See docket 776, para. 9.
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As part of the claims administration process, the Receiver would mail a claims
packet, which contained a Proof of Claim Form,12 to “each investor who, according to the
Receiver’s records, is associated with each pertinent account.”13 For creditors who were
not investors, such as Wells Fargo regarding the Laurel Mountain and Sarasota properties,
the Notice of Deadline Requiring Filing of Proofs of Claim provides that such noninvestors must provide to the Receiver the amount claimed due, together with supporting
documents, by the Claim Bar Date.14
In accordance with the claims administration process, the Receiver mailed one
claims packet to Wells Fargo (then Wachovia) at its Atlanta, Georgia, address.15 The
Receiver used the address listed in the documents provided by Wells Fargo on its loan
invoices for the both the Laurel Preserve and Rite-Aid loans. The Laurel Preserve loan
documents provide for notice by mail or delivery to one of two Roanoke, Virginia,
The Proof of Claim Form was approved and referenced in the April 2010 order
setting the Claim Bar Date. See docket 391 (“4. The Claims Administration Procedure as set
forth in the Motion and Proof of Claim Form as attached to the Motion as Exhibit A are
approved in all respects.”) and docket 390, Exh. A (Proof of Claim Form).
See docket 390, p. 8.
See docket 390, Exh. B, p. 4 (“If you were not an investor, but believe you are or
may be a creditor of one or more of the Receivership Entities, you must provide to the Receiver
by the Claim Bar Date (1) the amount you contend you are owed from any Receivership Entity;
(2) any amounts received from any Receivership Entity; and (3) legible copies of all documents
on which you base your claim (i.e., all invoices for services or goods provided, loan
documents, etc.) or, if any such documents are not available, a detailed explanation as to why
such documents are not available.”
See docket 1216, p. 13, and docket 713, para. 23, Exh. 10.
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addresses for Wachovia Bank.16 Although Wells Fargo received a claims packet from the
Receiver, it never submitted a proof of claim with respect to either the Laurel Mountain
or Sarasota properties. The Receiver informed Wells Fargo on April 5, 2011, that he had
not received a proof of claim regarding the Laurel Mountain property, and that “its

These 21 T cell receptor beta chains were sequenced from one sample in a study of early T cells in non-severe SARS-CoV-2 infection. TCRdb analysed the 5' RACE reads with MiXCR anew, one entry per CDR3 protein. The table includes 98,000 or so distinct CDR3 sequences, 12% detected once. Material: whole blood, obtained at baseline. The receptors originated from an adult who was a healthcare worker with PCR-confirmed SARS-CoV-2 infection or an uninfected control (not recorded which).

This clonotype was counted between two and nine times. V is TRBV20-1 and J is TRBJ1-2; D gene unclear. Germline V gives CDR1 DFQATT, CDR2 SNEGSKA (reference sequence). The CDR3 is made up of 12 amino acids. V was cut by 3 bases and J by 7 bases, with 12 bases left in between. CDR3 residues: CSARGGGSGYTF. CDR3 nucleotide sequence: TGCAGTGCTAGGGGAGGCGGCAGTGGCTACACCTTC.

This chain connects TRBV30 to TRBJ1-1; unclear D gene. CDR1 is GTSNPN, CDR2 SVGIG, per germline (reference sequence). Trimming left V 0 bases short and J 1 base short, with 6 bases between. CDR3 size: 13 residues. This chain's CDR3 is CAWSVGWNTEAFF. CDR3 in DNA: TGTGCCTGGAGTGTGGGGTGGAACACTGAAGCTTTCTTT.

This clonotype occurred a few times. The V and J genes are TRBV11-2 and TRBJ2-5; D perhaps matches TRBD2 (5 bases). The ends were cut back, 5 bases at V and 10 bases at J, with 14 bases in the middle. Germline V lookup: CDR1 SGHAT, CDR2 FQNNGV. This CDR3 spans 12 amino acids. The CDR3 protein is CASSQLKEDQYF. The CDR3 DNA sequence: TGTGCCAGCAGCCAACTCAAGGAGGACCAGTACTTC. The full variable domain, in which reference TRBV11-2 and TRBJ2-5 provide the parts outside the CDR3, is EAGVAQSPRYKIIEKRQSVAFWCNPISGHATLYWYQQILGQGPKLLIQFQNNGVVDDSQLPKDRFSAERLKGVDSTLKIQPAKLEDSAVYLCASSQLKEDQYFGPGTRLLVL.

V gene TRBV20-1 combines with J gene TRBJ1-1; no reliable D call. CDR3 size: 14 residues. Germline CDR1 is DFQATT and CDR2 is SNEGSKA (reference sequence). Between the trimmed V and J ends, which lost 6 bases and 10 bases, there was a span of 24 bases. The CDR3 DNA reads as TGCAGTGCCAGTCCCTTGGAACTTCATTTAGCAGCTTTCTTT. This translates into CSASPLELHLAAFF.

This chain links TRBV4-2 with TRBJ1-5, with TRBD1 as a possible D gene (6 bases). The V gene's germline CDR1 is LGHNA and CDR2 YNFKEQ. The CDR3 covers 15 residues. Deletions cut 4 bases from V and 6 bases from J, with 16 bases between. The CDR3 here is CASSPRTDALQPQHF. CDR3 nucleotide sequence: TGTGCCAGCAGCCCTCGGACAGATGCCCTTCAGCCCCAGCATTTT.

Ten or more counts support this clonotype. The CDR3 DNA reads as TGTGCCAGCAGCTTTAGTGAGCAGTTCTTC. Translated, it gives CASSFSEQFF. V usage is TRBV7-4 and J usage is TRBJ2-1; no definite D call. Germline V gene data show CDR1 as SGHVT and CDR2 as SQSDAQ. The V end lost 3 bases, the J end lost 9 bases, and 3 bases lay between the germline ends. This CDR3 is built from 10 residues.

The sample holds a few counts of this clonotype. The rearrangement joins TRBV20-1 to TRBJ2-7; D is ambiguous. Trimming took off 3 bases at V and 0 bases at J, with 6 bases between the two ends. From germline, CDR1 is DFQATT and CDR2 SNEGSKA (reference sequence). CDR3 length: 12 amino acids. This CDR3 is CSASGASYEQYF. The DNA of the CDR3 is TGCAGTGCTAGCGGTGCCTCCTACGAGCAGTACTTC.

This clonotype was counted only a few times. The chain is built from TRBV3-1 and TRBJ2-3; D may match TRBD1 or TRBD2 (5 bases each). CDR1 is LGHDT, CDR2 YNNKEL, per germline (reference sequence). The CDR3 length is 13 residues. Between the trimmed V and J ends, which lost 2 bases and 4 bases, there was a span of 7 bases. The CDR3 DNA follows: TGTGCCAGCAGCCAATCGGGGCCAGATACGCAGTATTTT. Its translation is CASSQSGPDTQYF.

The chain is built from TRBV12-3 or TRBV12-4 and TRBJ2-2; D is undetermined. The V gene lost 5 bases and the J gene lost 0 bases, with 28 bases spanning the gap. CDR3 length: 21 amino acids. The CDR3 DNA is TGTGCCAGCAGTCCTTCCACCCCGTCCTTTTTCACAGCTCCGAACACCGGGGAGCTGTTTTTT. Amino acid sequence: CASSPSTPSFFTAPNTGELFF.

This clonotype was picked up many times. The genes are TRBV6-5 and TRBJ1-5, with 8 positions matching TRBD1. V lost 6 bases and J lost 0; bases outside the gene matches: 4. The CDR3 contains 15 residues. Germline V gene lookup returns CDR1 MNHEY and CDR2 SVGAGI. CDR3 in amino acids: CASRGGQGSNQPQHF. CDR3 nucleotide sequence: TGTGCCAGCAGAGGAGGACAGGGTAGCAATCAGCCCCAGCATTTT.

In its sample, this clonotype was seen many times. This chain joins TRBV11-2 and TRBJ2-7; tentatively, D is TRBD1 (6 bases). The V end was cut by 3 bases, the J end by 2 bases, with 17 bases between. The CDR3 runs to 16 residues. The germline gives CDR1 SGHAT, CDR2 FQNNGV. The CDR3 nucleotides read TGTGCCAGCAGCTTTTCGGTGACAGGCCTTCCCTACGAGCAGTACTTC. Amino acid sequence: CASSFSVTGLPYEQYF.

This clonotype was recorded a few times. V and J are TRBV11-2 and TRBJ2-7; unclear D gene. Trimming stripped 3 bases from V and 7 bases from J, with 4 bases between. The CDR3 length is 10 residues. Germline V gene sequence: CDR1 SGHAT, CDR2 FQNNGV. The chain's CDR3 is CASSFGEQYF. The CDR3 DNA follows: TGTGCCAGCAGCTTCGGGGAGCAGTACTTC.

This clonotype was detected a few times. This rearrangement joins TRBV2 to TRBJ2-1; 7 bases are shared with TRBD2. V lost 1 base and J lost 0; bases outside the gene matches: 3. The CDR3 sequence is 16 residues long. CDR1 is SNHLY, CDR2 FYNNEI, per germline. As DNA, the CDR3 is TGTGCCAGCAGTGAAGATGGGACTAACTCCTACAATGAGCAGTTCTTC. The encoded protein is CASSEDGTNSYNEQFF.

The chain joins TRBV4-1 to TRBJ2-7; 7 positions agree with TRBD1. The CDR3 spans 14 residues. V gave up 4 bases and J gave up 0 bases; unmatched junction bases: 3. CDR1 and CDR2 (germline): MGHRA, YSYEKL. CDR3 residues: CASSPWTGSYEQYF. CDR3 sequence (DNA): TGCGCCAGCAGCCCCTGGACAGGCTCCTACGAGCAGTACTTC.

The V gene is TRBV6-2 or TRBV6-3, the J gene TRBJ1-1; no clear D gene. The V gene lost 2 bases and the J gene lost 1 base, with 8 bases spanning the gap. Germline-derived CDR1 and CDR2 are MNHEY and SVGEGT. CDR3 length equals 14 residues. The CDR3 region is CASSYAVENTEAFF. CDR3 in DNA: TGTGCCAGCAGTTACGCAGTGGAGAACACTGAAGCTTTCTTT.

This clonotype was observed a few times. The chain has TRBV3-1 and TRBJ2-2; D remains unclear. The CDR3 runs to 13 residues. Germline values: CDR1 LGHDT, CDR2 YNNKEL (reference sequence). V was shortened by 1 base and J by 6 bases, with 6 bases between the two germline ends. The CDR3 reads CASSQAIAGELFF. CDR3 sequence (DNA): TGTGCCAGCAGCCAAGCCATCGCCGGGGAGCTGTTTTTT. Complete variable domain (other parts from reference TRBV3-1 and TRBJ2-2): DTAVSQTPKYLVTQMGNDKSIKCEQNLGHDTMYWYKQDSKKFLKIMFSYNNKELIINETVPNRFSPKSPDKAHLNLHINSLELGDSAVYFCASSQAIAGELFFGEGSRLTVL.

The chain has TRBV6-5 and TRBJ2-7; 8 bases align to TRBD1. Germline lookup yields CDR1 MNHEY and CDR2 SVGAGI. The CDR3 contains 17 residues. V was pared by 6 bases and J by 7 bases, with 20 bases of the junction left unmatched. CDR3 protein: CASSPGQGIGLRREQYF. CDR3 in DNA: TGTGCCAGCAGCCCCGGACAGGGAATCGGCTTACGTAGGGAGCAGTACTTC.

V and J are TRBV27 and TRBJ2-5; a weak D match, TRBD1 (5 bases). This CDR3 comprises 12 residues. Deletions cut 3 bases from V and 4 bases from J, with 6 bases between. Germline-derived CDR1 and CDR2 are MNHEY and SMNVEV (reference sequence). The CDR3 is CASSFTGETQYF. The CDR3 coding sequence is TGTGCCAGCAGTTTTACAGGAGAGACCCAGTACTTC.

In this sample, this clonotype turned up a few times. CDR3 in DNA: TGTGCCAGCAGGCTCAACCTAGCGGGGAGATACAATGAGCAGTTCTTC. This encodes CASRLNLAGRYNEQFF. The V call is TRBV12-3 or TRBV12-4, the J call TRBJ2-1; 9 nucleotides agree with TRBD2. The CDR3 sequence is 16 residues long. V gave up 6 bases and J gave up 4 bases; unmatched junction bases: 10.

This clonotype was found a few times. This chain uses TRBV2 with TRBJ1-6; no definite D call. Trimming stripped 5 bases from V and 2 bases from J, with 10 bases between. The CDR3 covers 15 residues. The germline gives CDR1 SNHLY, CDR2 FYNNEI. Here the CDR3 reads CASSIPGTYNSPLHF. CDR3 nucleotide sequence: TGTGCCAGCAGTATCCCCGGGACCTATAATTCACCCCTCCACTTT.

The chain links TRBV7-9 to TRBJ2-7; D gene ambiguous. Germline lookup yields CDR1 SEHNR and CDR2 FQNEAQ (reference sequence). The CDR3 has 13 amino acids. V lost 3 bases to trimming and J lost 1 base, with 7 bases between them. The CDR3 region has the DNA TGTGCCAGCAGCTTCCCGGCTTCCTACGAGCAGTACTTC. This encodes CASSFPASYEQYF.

interest will not be considered by the Receiver” unless Wells Fargo “believes there are
circumstances that justify its failure to file a Proof of Claim” and submits a proof of claim
“and an explanation for the delay and any other materials or information which it deems
appropriate.”17 The Receiver reminded Wells Fargo of the passage of the Claim Bar Date
of September 2, 2010.
Wells Fargo argues, first, that the state property rights of a secured creditor trump
a federal equitable receivership in that a secured creditor need not file a proof of claim in
the receivership to maintain its priority interest, and any extinguishment of Wells Fargo’s
security interests would violate the Fifth Amendment as an unconstitutional taking.
Second, Wells Fargo argues that it should be permitted to file late proofs of claim for the
Laurel Mountain and Sarasota properties as timely under Federal Rule of Civil Procedure
60(b)(1), and, in any event, Wells Fargo has shown excusable neglect for failing to file
them earlier. The Receiver argues that Wells Fargo’s failure to file a proof of claim in the
receivership results in the extinguishment of not only its rights to a cash distribution but
See docket 740-4, pp. 8 & 24 (Composite Exh. D attached to Wells Fargo’s Motion
for Determination that Filing Proofs of Claim Not Necessary, filed February 8, 2012).
See docket 713-8, Exh. 8.
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to its secured interests as well. The Court agrees with the Receiver and finds that Wells
Fargo’s security interests in the properties at issue were not preserved in this receivership
because of its failure to file a proof of claim, its Rule 60(b) request filed before the March
2012 order was untimely, and the Receiver’s failure to send more than one claims packet